The Man Who was Thursday
The Man Who was Thursday
G. K. Chesterton
The following entry presents criticism of Chesterton's novel The Man Who Was Thursday: A Nightmare (1908).
Often regarded as Chesterton's finest novel, The Man Who Was Thursday mixes elements of parable, spy fiction, and romantic fantasy as it follows the poet-detective Gabriel Syme on a mission to apprehend a mysterious anarchist known only as Sunday. Seen as humorous, bizarre, and at times diffuse by critics, the work is framed as Syme's dream-adventure and explores the existence of evil and the role of faith in the modern, materialistic world. An early work of Chesterton's, the novel invokes themes common to his writings throughout his career, including meditations on the wonder of life and the limits of human reason. In addition, The Man Who Was Thursday is said to be Chesterton's attack on the prevalent pessimism of his age, and an appeal for renewed optimism based on religious conviction.
Plot and Major Characters
The Man Who Was Thursday opens in the fictional London suburb of Saffron Park. Here two young poets, Lucian Gregory and Gabriel Syme, debate the relative merits of anarchy versus order. Syme, an undercover detective called upon to infiltrate the Central Anarchist Council, a secret group of seven men who plan to destroy the world, dupes Gregory into leading him deeper into the society. Managing to win the post of Thursday—one of the seven positions in the Council, each of which is named after a day of the week—Syme is brought before its remaining six members the following morning. Sunday—an imposing man of almost inhumanly large proportions—presides over the group, a motley assortment of villains: the Secretary of the Council (Monday) with his twisted smile, a hairy Pole named Gogol (Tuesday), the decadent Marquis de St Eustache (Wednesday), the almost corpse-like Professor de Worms (Friday), and a dark young physician called Dr Bull (Saturday). After some discussion of a plan to assassinate the Russian Czar and the President of the French Republic in Paris three days hence, Sunday exposes Gogol as a fraud—who, unbeknownst to Syme, was also working for Scotland Yard. Sunday, concerned that there might be a further breach of secrecy, leaves the details of the bombing to Dr Bull and the Marquis. Following the meeting Professor de Worms tracks down Syme and explains that he too is a police agent, and the two join forces only to learn that Dr Bull is likewise an undercover detective. The trio then travel to France, where Syme engages the Marquis in a duel in order to prevent him from reaching Paris and bombing the world leaders. After some swordplay the Frenchman removes his mask and introduces himself as Ratcliffe, a detective like the others. Meanwhile beset upon by Monday and a gang of masked men, a lengthy chase ensues until the Secretary catches Syme and his companions and reveals his own police credentials. Gogol soon joins the group, and all six men return to England in order to capture Sunday. The president eludes his pursuers, however, escaping by cab, elephant, and hot-air balloon. When the flight ends at Sunday's house the narrative takes on an even more fantastic tone as the six detectives are treated to the president's hospitality. After resting they are asked to clothe themselves in costumes that represent each of the six days of Biblical creation. The bewildered men are then brought before Sunday. In answer to their queries about who he really is, he replies, "I am the Sabbath.… I am the peace of God." Soon after, Syme awakes from this vision and finds himself again in Saffron Park. Dawn is breaking and he is still walking with Gregory, conversing as they had been before.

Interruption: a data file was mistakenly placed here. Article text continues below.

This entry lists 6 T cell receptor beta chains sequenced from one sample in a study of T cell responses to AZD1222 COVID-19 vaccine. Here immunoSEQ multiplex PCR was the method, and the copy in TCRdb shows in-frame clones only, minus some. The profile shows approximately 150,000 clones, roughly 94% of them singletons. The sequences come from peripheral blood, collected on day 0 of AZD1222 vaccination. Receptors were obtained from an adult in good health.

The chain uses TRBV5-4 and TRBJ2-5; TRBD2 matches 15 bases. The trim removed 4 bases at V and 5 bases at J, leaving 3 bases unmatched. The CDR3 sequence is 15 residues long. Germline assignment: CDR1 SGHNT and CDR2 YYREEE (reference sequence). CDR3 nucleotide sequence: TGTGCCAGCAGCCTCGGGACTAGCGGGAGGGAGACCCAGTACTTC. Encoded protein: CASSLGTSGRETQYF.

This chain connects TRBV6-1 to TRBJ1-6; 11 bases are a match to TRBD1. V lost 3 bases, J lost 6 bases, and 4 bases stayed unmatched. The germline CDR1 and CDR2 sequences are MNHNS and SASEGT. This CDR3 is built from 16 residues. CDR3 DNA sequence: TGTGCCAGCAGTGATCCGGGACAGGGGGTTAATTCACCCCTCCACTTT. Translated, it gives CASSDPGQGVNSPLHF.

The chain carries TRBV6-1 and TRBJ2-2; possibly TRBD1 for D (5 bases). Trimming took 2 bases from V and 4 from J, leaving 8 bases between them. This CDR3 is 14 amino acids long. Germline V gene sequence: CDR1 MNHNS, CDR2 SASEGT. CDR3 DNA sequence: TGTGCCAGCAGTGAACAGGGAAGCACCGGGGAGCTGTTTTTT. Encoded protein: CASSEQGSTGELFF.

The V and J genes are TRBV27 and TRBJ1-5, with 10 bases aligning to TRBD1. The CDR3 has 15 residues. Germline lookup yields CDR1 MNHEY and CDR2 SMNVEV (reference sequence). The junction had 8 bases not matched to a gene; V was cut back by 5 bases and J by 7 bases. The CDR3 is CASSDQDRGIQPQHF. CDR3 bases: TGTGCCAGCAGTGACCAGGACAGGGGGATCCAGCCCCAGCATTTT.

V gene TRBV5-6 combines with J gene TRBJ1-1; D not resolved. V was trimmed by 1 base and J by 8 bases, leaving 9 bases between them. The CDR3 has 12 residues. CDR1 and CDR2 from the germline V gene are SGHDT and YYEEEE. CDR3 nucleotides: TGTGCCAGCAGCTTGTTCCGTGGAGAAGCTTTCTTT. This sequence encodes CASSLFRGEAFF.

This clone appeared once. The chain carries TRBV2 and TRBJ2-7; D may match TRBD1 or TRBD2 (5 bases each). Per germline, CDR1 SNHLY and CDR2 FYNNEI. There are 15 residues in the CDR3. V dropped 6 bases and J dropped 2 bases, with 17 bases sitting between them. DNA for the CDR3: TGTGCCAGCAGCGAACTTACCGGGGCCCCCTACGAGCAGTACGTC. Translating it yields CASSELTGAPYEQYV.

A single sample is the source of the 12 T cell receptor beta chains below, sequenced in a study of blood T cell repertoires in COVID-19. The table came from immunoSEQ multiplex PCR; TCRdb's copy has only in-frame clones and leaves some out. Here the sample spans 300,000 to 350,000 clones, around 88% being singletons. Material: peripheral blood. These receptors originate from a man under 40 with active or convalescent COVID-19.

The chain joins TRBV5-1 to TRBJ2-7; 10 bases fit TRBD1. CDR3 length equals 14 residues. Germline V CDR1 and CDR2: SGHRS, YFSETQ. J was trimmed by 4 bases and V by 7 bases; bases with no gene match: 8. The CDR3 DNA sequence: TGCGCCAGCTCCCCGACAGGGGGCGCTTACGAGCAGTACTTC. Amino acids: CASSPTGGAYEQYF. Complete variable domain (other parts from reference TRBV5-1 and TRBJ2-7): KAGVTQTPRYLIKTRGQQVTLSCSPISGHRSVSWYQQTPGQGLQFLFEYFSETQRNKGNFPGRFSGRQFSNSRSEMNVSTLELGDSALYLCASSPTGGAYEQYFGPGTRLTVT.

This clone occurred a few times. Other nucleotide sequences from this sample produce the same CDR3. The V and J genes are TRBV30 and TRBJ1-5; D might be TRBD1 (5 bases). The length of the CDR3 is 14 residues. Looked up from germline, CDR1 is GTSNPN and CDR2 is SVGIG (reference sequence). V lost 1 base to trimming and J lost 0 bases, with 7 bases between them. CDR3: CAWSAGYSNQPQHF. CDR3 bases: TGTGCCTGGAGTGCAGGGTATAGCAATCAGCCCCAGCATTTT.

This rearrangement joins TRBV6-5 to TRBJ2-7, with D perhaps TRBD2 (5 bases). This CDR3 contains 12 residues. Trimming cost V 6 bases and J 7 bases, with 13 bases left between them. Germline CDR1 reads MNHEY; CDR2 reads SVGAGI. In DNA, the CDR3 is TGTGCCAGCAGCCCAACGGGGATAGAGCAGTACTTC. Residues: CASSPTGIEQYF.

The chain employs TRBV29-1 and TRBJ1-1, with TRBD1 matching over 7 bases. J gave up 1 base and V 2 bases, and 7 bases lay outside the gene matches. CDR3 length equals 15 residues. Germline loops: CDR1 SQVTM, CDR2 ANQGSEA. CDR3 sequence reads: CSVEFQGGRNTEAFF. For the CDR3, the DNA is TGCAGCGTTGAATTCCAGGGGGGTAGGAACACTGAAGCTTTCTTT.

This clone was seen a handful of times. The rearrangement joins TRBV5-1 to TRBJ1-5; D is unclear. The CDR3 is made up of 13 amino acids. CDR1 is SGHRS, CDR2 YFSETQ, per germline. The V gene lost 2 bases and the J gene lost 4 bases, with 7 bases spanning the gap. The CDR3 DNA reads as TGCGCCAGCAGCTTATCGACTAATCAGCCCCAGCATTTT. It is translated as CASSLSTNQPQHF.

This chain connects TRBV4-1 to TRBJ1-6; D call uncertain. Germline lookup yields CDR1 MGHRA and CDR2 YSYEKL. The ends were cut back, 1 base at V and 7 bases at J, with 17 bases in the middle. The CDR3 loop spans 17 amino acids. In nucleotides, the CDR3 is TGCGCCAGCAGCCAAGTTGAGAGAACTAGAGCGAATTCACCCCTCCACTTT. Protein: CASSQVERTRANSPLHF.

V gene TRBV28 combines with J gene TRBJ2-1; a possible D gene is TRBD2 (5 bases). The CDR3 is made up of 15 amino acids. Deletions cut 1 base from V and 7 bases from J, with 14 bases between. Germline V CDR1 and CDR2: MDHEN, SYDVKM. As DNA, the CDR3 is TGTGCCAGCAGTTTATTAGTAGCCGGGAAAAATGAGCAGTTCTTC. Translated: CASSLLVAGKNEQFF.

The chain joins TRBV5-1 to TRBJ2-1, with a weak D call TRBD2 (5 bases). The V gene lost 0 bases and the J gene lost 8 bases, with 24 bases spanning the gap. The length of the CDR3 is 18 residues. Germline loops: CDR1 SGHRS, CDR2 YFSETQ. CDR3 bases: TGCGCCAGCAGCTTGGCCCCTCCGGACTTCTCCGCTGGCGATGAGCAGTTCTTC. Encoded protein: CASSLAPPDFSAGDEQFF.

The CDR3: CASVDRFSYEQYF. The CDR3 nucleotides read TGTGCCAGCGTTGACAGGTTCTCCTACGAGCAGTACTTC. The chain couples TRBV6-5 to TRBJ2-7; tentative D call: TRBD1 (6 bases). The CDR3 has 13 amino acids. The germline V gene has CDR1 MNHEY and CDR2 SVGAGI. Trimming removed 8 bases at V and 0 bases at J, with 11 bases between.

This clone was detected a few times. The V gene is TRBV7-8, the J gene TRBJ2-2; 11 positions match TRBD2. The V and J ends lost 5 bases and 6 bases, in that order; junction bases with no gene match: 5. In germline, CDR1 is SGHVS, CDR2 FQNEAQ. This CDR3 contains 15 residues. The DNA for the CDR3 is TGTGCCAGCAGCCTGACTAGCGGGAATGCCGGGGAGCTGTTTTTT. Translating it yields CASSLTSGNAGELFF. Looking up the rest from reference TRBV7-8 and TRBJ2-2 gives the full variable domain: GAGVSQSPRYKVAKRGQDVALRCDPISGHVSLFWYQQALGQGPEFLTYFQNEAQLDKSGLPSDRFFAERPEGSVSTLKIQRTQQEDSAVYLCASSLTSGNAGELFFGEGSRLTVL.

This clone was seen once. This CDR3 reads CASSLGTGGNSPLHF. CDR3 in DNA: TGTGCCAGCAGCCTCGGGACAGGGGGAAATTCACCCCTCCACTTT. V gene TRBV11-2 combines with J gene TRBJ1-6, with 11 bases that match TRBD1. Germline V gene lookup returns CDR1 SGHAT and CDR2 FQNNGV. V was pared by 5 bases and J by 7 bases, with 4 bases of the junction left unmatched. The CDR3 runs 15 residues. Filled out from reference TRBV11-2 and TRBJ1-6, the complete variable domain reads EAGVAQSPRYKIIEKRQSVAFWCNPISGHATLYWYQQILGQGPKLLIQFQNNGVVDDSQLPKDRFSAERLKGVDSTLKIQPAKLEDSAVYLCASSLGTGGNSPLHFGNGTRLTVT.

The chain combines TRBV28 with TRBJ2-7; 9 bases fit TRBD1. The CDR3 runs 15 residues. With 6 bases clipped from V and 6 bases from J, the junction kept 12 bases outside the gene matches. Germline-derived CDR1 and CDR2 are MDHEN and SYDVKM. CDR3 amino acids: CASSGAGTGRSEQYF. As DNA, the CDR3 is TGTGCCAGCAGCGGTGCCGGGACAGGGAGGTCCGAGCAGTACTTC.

Many critics find the key to The Man Who Was Thursday in Syme's shifting perceptions of Sunday. The detective initially experiences a vague sense of evil in the presence of this enigmatic figure, but this foreboding is later replaced with an awed respect for the man, who is thought to represent the human failure to completely fathom the paradoxes of life and nature. Chesterton further dramatizes the limits of human understanding in the inability of Syme and the other police detectives to recognize one another for what they really are—each provides a threat that is only perceived, and is in actuality an ally in disguise. Overall, the novel is said to portray Chesterton's comic vision of the universe, one in which evil is nothing more than an illusion. Sunday, rather than being a menace to humanity, simply provides a test of Syme's faith and perseverance. In addition, the work is often seen as a social critique, in which Chesterton contrasts the noble qualities and hopeful optimism of Syme with what he saw as the prevalent attitude of pessimism and nihilism in vogue among his contemporaries.